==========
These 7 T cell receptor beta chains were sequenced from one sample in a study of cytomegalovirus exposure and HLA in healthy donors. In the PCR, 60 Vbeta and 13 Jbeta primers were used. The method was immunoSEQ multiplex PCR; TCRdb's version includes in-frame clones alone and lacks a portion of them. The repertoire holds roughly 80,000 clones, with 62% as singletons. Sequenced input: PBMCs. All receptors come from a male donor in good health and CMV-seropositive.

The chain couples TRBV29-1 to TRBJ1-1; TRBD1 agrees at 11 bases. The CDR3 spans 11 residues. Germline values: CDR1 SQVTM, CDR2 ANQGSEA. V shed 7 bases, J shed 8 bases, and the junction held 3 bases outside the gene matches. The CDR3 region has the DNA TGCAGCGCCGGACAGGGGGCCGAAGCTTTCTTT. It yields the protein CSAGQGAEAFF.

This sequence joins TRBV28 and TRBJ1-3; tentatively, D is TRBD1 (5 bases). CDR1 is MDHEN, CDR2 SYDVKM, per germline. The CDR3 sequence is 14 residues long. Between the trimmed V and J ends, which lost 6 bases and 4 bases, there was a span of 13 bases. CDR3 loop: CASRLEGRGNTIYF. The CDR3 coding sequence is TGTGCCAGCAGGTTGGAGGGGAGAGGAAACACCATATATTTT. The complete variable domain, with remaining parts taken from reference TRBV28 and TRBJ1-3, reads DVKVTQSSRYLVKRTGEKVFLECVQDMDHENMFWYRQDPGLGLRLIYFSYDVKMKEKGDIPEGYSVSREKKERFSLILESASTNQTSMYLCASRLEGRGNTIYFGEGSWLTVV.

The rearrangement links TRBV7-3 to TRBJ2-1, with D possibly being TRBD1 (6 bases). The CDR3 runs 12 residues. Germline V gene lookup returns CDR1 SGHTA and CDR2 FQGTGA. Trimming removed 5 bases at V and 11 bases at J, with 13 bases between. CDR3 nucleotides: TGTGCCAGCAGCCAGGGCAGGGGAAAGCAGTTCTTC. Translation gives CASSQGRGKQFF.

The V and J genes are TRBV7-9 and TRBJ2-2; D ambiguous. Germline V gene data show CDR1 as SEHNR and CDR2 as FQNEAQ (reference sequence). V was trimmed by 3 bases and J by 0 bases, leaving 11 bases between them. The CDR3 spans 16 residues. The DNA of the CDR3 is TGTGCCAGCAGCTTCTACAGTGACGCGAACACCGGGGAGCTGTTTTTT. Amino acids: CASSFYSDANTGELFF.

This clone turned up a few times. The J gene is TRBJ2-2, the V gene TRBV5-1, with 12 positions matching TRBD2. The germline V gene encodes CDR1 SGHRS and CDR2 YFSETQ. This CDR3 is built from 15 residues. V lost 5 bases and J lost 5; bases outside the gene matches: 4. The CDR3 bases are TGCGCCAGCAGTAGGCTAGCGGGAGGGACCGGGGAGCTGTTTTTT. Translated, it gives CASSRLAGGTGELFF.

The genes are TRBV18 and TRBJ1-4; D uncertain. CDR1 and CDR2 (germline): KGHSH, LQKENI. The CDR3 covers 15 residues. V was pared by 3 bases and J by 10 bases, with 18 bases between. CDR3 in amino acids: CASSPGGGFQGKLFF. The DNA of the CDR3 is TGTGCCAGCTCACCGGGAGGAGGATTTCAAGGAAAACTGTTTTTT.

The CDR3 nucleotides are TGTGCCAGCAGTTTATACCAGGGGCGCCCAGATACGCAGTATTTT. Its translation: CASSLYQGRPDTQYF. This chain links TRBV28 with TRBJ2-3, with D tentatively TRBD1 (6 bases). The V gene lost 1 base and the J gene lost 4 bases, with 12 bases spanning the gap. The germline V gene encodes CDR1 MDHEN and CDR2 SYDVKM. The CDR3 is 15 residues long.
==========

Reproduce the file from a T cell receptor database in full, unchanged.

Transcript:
These 7 T cell receptor beta chains were sequenced from one sample in a study of cytomegalovirus exposure and HLA in healthy donors. In the PCR, 60 Vbeta and 13 Jbeta primers were used. The method was immunoSEQ multiplex PCR; TCRdb's version includes in-frame clones alone and lacks a portion of them. The repertoire holds roughly 80,000 clones, with 62% as singletons. Sequenced input: PBMCs. All receptors come from a male donor in good health and CMV-seropositive.

The chain couples TRBV29-1 to TRBJ1-1; TRBD1 agrees at 11 bases. The CDR3 spans 11 residues. Germline values: CDR1 SQVTM, CDR2 ANQGSEA. V shed 7 bases, J shed 8 bases, and the junction held 3 bases outside the gene matches. The CDR3 region has the DNA TGCAGCGCCGGACAGGGGGCCGAAGCTTTCTTT. It yields the protein CSAGQGAEAFF.

This sequence joins TRBV28 and TRBJ1-3; tentatively, D is TRBD1 (5 bases). CDR1 is MDHEN, CDR2 SYDVKM, per germline. The CDR3 sequence is 14 residues long. Between the trimmed V and J ends, which lost 6 bases and 4 bases, there was a span of 13 bases. CDR3 loop: CASRLEGRGNTIYF. The CDR3 coding sequence is TGTGCCAGCAGGTTGGAGGGGAGAGGAAACACCATATATTTT. The complete variable domain, with remaining parts taken from reference TRBV28 and TRBJ1-3, reads DVKVTQSSRYLVKRTGEKVFLECVQDMDHENMFWYRQDPGLGLRLIYFSYDVKMKEKGDIPEGYSVSREKKERFSLILESASTNQTSMYLCASRLEGRGNTIYFGEGSWLTVV.

The rearrangement links TRBV7-3 to TRBJ2-1, with D possibly being TRBD1 (6 bases). The CDR3 runs 12 residues. Germline V gene lookup returns CDR1 SGHTA and CDR2 FQGTGA. Trimming removed 5 bases at V and 11 bases at J, with 13 bases between. CDR3 nucleotides: TGTGCCAGCAGCCAGGGCAGGGGAAAGCAGTTCTTC. Translation gives CASSQGRGKQFF.

The V and J genes are TRBV7-9 and TRBJ2-2; D ambiguous. Germline V gene data show CDR1 as SEHNR and CDR2 as FQNEAQ (reference sequence). V was trimmed by 3 bases and J by 0 bases, leaving 11 bases between them. The CDR3 spans 16 residues. The DNA of the CDR3 is TGTGCCAGCAGCTTCTACAGTGACGCGAACACCGGGGAGCTGTTTTTT. Amino acids: CASSFYSDANTGELFF.

This clone turned up a few times. The J gene is TRBJ2-2, the V gene TRBV5-1, with 12 positions matching TRBD2. The germline V gene encodes CDR1 SGHRS and CDR2 YFSETQ. This CDR3 is built from 15 residues. V lost 5 bases and J lost 5; bases outside the gene matches: 4. The CDR3 bases are TGCGCCAGCAGTAGGCTAGCGGGAGGGACCGGGGAGCTGTTTTTT. Translated, it gives CASSRLAGGTGELFF.

The genes are TRBV18 and TRBJ1-4; D uncertain. CDR1 and CDR2 (germline): KGHSH, LQKENI. The CDR3 covers 15 residues. V was pared by 3 bases and J by 10 bases, with 18 bases between. CDR3 in amino acids: CASSPGGGFQGKLFF. The DNA of the CDR3 is TGTGCCAGCTCACCGGGAGGAGGATTTCAAGGAAAACTGTTTTTT.

The CDR3 nucleotides are TGTGCCAGCAGTTTATACCAGGGGCGCCCAGATACGCAGTATTTT. Its translation: CASSLYQGRPDTQYF. This chain links TRBV28 with TRBJ2-3, with D tentatively TRBD1 (6 bases). The V gene lost 1 base and the J gene lost 4 bases, with 12 bases spanning the gap. The germline V gene encodes CDR1 MDHEN and CDR2 SYDVKM. The CDR3 is 15 residues long.